Saturday, August 28, 2004

Back from the Oasis

The weekend was at the village of Neve Shalom - Wahat al Salaam - which means Oasis of Peace. 50 Palestinian and 50 Jewish families live here side-by-side and it is a model of co-existence for the country. The place is definitely middle-upper middle class. We began with dinner, always a good start. At registration I saw familiar faces who go to all the meetings and some new faces. I got settled in my room with 3 other women, including 1 Palestinian woman from Bethlehem who was in the bed nearest to me. Geez. Should I warn them that I sometimes moan, groan and sometimes mumble incoherently (loud) in my sleep? Which I did, which probably set them all-a-worrying. Never mind. We set out to the introductory session, and introduced ourselves. We were about 40 - 50 people there. We were divided into small groups and our group headed for the grassy area outside. Our space was moonlight lit only. We each tried to keep our personal introductions short and related to prayer. I don't even remember what I said to the group because I was just so excited to be in my dream environment, that I was on a very natural elated high. But I remember it was something along the lines of being hopeful, having hope and I was interrupted by people lying on the grass - What hope? There'll never be hope. Geez. Isn't this what weekends like this are supposed to give you? I always get infused with hope after these retreats. Kamel from Um-el-Fahm in the north reiterated my thoughts and told the dubious-thinking Palestinians that they had to have hope. Without hope they have nothing and the conversation went on in English, Arabic and Hebrew. The Nablus Palestinians went off track and rather than discuss hope and prayer, told us some of their personal stories. We usually let them ride off track because they do have to get things off their chest and have not too many opportunities to do so. One of them was jailed for 8 months because he was caught in Tel Aviv without a permit to leave his city for greener pastures like Tel Aviv. Jailed for 8 months PLUS slapped with a fine of $10,000. For those of you people in the US, you know what a big sum that is. For regular Israelis, this is perhaps over 6 months in wages. For Palestinians the sum is at least a year's salary, if they are lucky enough to have a salary. But somehow it was paid, and he was released. He wanted to become Jewish - not because of a love for Judaism but because Jews have an easier life. The group was like - faggedaboutit kid. The rabbis won't convert you just like that. It's a pain for converts even if they love Judaism with all their heart and soul.

After our group dispersed I sat with the older guys from the Galilee. They had attended the Sulha gathering last week but were disturbed at the location. Jabotinsky Park in Binyamina. "Jabotinsky believed in a Greater Israel (including all of the West Bank and perhaps part of Jordan for a Jewish State)! What about us?? Where were we in the picture?" He had a difficult time being convinced that it was the right thing to go and camp out specifically in that park. I told him it was great that he did. Because you're giving Jabotinsky a message. And that message is "we have to live together and no one wants to move or leave or go anywhere except where we feel we belong."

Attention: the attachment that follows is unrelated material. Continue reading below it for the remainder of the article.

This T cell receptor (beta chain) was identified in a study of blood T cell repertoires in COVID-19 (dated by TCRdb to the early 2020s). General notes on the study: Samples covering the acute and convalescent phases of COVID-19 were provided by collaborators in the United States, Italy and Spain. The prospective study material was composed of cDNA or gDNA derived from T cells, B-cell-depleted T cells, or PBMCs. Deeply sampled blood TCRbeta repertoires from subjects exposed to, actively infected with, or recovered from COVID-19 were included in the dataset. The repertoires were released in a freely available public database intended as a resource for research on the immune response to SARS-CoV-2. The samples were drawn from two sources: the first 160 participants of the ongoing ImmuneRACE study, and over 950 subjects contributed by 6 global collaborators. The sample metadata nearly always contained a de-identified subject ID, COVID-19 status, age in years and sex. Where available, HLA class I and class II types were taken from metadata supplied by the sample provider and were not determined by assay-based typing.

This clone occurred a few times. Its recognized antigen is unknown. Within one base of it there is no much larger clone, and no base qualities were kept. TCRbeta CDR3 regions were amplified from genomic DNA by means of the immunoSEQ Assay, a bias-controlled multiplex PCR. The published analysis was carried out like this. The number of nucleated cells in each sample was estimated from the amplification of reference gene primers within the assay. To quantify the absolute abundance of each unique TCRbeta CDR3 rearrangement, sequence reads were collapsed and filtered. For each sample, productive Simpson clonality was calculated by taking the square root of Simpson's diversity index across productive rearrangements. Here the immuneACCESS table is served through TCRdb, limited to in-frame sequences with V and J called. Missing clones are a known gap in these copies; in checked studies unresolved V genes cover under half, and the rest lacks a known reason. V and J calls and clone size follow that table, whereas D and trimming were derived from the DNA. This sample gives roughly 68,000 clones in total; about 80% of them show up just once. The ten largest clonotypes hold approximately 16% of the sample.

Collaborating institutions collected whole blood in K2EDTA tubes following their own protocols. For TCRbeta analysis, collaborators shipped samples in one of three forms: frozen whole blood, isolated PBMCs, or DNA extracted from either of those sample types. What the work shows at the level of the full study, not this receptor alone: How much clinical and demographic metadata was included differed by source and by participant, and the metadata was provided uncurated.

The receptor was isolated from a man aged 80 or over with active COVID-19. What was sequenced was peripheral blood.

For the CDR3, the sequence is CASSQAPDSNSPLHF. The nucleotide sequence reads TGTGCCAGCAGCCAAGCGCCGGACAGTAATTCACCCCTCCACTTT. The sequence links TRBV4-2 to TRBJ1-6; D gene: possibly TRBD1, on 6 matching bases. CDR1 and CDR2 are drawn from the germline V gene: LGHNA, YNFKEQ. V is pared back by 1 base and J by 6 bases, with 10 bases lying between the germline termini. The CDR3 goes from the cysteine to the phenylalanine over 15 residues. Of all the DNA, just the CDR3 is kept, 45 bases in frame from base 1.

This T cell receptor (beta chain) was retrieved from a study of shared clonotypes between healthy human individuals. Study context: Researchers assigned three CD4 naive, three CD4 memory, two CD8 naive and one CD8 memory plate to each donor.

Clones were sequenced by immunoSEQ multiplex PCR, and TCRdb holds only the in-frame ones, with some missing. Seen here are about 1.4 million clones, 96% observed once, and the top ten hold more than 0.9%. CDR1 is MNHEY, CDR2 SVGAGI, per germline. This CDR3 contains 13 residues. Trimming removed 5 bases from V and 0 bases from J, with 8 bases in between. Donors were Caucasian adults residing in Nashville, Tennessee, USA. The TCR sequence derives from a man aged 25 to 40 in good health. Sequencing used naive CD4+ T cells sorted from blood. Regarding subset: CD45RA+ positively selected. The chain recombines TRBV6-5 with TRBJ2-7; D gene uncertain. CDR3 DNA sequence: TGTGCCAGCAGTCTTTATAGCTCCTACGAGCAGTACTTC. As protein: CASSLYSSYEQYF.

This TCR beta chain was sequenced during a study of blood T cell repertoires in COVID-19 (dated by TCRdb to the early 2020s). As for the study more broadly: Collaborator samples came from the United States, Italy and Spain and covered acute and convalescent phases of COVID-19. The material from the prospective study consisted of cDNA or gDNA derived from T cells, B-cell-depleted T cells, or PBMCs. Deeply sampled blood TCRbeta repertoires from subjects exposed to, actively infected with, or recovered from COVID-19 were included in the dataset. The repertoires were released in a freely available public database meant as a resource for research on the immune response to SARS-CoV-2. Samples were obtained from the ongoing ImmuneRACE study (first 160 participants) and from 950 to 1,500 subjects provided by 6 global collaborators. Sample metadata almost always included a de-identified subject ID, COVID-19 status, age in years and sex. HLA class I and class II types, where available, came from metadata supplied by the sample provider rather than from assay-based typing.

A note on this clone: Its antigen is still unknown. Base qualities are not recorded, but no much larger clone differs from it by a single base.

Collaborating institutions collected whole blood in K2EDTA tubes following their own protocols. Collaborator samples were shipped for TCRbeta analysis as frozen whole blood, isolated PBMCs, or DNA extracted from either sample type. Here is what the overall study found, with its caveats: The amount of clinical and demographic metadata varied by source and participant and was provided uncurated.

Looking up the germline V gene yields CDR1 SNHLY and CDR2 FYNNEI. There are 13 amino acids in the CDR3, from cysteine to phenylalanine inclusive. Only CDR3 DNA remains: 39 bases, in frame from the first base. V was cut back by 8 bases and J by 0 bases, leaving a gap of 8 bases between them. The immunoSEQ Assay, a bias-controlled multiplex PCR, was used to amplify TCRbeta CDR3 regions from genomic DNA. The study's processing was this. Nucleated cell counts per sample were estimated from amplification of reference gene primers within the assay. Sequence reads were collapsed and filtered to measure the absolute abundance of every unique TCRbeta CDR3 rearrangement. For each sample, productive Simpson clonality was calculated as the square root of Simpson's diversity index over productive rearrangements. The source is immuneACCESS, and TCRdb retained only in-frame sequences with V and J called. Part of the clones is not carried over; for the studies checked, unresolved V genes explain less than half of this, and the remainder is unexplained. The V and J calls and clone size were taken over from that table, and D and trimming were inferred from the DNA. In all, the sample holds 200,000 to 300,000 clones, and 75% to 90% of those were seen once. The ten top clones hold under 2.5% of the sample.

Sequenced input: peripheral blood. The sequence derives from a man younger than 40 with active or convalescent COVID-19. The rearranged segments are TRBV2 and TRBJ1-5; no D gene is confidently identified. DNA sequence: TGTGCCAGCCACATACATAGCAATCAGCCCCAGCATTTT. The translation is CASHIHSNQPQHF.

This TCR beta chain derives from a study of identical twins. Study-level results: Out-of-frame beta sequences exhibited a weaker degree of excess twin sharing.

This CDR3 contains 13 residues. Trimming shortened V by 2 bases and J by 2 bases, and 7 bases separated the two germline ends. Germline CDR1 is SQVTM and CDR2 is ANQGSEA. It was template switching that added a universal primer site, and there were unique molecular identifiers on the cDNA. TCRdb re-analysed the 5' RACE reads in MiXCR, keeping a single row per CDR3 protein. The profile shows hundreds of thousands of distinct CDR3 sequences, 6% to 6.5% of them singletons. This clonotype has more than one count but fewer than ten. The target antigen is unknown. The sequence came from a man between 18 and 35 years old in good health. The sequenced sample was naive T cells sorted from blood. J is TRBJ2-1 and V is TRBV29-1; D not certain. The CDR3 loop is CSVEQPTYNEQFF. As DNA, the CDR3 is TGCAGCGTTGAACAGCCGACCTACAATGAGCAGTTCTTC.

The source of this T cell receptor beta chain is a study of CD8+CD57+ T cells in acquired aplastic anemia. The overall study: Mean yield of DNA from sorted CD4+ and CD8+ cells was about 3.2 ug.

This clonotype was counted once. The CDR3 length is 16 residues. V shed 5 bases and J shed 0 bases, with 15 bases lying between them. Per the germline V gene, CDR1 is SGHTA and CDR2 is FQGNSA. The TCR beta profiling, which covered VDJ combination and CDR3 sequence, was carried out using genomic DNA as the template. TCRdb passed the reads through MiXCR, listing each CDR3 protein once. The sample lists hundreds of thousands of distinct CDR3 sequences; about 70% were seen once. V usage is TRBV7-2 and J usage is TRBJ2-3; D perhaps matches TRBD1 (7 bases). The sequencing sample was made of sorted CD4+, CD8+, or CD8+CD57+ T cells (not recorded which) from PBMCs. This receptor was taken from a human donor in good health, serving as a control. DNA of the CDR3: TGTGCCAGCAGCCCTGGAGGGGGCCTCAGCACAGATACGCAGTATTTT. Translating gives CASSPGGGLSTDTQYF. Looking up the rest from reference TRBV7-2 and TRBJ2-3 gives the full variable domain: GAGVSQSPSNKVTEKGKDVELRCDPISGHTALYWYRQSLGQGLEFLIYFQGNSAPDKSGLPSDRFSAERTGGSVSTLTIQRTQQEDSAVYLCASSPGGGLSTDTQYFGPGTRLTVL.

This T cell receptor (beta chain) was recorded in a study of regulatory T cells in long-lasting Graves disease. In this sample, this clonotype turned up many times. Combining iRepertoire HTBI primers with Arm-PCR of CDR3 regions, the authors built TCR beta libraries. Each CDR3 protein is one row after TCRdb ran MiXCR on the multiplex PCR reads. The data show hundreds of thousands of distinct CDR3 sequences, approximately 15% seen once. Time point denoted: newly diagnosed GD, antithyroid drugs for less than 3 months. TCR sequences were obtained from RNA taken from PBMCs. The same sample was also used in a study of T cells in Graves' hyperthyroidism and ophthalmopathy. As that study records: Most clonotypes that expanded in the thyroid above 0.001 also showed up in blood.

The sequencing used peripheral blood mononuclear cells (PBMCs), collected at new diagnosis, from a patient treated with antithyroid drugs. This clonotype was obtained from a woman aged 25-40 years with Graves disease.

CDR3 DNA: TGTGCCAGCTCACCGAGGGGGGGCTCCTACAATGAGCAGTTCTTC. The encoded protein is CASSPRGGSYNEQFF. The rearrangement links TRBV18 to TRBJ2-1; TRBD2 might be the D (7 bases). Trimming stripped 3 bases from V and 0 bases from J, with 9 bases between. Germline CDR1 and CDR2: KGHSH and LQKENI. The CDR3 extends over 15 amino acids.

At breakfast I sat with Suleiman who runs another dialogue group. The same group my Bethlehem roommate is in. I needed to begin with - Well, did I talk in my sleep? She told Suleiman I didn't talk in my sleep but insisted all the lights go off, which may have disturbed her somewhat. I think she's used to sleeping with some light on. I told him about our Jerusalem group and wanted to know if he could introduce Palestinians living in the Jerusalem area to it. When I told him where I was from - over the green line, he was asking me why I live there? I get this question once every retreat. I told him I'd be more disturbed at living in a place where an Arab village was destroyed to make way for a fancy Tel Aviv suburb, like Ramat Aviv Gimmel. But I believe Jews and Palestinians should have open borders and not have restrictions on where to live. He seemed to agree with me but said he wouldn't visit me where I live because he didn't want to give it legtitimacy. I explained that he's creating artificial borders by making these decisions. I'm trying to get my community to be more open to Palestinians and if you don't visit, they'll only think Palestinians are here to work in grocery stores or maintenance or constructions, not as friends. That's the barrier I'm trying to get through. But we agreed to meet somewhere, somehow in the very near future.